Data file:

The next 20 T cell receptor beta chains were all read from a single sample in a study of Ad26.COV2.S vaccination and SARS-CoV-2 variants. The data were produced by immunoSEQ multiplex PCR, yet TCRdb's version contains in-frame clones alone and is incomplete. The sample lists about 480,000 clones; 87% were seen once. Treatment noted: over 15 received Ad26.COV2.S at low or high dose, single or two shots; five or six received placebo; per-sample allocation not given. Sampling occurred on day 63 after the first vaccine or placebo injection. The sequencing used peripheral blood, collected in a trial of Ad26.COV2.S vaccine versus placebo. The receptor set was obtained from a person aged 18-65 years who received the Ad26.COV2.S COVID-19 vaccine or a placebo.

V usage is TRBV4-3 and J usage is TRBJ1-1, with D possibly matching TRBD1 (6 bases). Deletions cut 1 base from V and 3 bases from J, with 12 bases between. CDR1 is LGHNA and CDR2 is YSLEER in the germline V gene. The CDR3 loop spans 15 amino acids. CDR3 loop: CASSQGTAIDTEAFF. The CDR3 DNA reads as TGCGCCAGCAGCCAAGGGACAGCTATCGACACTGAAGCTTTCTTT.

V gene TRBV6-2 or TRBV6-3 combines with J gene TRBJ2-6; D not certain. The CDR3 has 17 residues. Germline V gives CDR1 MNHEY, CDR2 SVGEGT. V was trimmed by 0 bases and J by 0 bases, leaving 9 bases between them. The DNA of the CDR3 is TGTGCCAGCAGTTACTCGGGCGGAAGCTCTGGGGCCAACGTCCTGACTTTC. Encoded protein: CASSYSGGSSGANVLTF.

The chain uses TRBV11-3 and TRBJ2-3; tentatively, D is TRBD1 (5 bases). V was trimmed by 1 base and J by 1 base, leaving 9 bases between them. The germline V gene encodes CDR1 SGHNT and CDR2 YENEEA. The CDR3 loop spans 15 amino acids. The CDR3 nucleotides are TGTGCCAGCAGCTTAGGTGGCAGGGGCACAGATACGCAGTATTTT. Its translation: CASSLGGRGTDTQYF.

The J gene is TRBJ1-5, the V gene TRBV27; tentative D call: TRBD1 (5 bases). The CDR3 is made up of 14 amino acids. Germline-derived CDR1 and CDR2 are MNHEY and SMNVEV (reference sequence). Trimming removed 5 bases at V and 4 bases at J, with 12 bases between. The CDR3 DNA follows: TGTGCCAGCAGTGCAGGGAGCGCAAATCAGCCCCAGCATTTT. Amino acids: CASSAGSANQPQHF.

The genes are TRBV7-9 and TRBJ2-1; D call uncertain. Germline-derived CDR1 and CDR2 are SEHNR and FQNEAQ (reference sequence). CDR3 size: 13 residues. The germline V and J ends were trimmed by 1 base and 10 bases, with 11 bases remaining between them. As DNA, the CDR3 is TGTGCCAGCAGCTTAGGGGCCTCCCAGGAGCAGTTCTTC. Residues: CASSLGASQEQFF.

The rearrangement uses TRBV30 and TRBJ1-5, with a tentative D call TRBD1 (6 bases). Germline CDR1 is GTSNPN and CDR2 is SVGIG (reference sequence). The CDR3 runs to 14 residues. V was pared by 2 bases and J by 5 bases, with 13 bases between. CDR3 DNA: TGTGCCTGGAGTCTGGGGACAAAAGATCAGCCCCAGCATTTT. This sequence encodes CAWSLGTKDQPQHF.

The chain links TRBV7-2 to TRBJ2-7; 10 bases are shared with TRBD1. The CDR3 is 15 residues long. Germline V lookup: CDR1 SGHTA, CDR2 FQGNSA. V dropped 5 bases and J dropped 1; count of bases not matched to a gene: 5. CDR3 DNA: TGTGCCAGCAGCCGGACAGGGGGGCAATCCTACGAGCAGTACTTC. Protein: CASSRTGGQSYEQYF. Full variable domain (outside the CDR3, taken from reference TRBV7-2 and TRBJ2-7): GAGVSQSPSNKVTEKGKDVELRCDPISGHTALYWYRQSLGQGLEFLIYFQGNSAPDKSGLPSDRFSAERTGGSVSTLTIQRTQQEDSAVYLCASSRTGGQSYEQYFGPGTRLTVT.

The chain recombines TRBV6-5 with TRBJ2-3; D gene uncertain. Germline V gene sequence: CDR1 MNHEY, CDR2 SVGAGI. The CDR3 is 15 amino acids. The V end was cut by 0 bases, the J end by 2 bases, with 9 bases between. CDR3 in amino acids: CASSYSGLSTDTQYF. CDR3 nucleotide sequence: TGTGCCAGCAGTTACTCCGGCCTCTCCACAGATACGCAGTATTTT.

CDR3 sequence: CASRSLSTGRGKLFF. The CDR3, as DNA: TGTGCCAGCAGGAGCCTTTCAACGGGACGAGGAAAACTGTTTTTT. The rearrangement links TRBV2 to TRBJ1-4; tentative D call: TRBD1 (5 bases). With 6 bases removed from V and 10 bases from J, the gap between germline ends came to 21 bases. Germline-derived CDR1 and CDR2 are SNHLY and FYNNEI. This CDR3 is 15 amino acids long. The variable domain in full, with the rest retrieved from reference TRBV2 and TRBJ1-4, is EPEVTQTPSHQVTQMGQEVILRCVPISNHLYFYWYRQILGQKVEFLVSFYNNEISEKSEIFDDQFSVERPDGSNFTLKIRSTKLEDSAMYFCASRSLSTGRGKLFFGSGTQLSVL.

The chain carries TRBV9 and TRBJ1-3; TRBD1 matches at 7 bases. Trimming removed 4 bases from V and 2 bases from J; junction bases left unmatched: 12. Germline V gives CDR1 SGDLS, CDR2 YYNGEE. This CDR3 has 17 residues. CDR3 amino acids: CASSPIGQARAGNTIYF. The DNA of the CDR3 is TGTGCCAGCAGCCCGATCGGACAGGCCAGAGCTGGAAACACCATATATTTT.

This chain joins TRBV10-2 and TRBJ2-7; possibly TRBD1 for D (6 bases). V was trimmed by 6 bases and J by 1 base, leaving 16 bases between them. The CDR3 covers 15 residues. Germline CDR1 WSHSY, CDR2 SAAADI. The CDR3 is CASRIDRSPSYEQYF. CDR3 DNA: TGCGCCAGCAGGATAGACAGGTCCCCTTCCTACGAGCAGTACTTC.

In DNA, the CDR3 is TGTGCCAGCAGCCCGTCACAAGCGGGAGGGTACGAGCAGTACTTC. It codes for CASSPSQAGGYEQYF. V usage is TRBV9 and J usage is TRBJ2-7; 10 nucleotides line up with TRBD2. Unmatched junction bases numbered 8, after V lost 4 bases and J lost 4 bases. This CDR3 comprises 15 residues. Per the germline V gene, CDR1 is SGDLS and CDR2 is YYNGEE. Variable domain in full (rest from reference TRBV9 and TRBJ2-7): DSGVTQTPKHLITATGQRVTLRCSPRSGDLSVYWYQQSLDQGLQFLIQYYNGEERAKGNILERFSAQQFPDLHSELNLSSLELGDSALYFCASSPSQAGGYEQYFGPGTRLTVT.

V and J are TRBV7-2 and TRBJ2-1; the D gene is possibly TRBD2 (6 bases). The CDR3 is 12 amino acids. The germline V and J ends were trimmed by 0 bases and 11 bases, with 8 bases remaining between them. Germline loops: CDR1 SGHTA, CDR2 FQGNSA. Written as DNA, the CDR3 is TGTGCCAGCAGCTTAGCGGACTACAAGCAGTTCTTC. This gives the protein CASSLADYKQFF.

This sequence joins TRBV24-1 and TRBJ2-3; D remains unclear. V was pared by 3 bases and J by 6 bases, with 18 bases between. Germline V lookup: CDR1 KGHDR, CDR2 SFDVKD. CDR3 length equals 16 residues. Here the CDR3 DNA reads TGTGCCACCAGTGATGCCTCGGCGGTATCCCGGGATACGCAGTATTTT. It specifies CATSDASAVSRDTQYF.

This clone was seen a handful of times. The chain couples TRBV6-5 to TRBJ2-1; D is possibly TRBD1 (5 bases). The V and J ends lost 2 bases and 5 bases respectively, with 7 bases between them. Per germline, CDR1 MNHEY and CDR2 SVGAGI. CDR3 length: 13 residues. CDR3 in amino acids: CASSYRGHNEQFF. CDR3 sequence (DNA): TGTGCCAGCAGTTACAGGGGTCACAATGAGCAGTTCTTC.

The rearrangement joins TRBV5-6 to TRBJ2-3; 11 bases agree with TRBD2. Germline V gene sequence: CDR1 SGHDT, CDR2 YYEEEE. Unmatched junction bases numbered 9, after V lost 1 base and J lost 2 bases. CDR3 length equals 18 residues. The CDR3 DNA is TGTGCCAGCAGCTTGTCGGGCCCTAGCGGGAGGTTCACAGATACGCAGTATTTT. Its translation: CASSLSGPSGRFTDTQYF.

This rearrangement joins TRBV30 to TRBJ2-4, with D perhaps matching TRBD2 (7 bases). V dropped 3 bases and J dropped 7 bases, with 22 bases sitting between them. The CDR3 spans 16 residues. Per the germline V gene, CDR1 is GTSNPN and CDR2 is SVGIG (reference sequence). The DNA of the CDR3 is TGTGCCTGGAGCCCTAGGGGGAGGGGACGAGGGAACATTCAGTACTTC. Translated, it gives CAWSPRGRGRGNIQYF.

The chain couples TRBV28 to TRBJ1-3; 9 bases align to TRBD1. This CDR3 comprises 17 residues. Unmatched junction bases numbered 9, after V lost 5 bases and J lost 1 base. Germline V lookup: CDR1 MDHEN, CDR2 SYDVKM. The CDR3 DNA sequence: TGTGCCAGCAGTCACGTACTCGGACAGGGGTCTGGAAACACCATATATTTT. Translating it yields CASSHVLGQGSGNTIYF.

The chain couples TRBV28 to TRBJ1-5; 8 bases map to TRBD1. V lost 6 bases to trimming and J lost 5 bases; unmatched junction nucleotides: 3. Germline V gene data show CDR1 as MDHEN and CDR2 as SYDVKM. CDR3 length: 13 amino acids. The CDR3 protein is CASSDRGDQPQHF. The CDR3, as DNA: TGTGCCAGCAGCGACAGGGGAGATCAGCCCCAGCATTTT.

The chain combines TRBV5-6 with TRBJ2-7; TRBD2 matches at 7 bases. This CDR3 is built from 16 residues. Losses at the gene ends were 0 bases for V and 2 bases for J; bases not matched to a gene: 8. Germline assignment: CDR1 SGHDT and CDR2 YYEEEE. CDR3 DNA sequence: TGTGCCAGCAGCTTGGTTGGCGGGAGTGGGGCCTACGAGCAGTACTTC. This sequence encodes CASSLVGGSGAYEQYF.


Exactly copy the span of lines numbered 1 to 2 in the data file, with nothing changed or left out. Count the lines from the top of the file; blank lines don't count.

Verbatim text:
The next 20 T cell receptor beta chains were all read from a single sample in a study of Ad26.COV2.S vaccination and SARS-CoV-2 variants. The data were produced by immunoSEQ multiplex PCR, yet TCRdb's version contains in-frame clones alone and is incomplete. The sample lists about 480,000 clones; 87% were seen once. Treatment noted: over 15 received Ad26.COV2.S at low or high dose, single or two shots; five or six received placebo; per-sample allocation not given. Sampling occurred on day 63 after the first vaccine or placebo injection. The sequencing used peripheral blood, collected in a trial of Ad26.COV2.S vaccine versus placebo. The receptor set was obtained from a person aged 18-65 years who received the Ad26.COV2.S COVID-19 vaccine or a placebo.

V usage is TRBV4-3 and J usage is TRBJ1-1, with D possibly matching TRBD1 (6 bases). Deletions cut 1 base from V and 3 bases from J, with 12 bases between. CDR1 is LGHNA and CDR2 is YSLEER in the germline V gene. The CDR3 loop spans 15 amino acids. CDR3 loop: CASSQGTAIDTEAFF. The CDR3 DNA reads as TGCGCCAGCAGCCAAGGGACAGCTATCGACACTGAAGCTTTCTTT.